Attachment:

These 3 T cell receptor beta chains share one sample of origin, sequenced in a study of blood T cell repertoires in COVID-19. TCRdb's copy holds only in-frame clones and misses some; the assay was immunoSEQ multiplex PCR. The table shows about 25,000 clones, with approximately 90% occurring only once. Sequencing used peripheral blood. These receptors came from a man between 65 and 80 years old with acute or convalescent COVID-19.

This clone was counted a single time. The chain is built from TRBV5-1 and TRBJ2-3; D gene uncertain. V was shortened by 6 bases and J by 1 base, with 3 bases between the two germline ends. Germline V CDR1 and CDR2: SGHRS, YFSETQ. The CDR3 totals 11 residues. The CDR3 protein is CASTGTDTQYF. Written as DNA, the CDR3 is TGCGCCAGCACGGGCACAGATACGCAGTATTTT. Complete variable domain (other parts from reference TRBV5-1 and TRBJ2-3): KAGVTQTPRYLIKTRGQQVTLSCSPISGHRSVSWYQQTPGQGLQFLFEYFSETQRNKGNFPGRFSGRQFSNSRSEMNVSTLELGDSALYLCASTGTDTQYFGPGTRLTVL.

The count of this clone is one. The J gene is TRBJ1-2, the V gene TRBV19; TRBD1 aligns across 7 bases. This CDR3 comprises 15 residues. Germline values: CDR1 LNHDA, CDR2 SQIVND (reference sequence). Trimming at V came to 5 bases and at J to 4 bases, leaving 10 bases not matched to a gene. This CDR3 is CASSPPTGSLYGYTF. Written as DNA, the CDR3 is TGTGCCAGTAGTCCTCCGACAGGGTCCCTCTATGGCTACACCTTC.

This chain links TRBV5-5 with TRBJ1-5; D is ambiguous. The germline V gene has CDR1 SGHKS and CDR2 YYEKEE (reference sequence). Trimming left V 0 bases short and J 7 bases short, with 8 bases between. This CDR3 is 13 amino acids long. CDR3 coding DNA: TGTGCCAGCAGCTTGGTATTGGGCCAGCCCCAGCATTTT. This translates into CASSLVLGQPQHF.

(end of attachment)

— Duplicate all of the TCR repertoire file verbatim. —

These 3 T cell receptor beta chains share one sample of origin, sequenced in a study of blood T cell repertoires in COVID-19. TCRdb's copy holds only in-frame clones and misses some; the assay was immunoSEQ multiplex PCR. The table shows about 25,000 clones, with approximately 90% occurring only once. Sequencing used peripheral blood. These receptors came from a man between 65 and 80 years old with acute or convalescent COVID-19.

This clone was counted a single time. The chain is built from TRBV5-1 and TRBJ2-3; D gene uncertain. V was shortened by 6 bases and J by 1 base, with 3 bases between the two germline ends. Germline V CDR1 and CDR2: SGHRS, YFSETQ. The CDR3 totals 11 residues. The CDR3 protein is CASTGTDTQYF. Written as DNA, the CDR3 is TGCGCCAGCACGGGCACAGATACGCAGTATTTT. Complete variable domain (other parts from reference TRBV5-1 and TRBJ2-3): KAGVTQTPRYLIKTRGQQVTLSCSPISGHRSVSWYQQTPGQGLQFLFEYFSETQRNKGNFPGRFSGRQFSNSRSEMNVSTLELGDSALYLCASTGTDTQYFGPGTRLTVL.

The count of this clone is one. The J gene is TRBJ1-2, the V gene TRBV19; TRBD1 aligns across 7 bases. This CDR3 comprises 15 residues. Germline values: CDR1 LNHDA, CDR2 SQIVND (reference sequence). Trimming at V came to 5 bases and at J to 4 bases, leaving 10 bases not matched to a gene. This CDR3 is CASSPPTGSLYGYTF. Written as DNA, the CDR3 is TGTGCCAGTAGTCCTCCGACAGGGTCCCTCTATGGCTACACCTTC.

This chain links TRBV5-5 with TRBJ1-5; D is ambiguous. The germline V gene has CDR1 SGHKS and CDR2 YYEKEE (reference sequence). Trimming left V 0 bases short and J 7 bases short, with 8 bases between. This CDR3 is 13 amino acids long. CDR3 coding DNA: TGTGCCAGCAGCTTGGTATTGGGCCAGCCCCAGCATTTT. This translates into CASSLVLGQPQHF.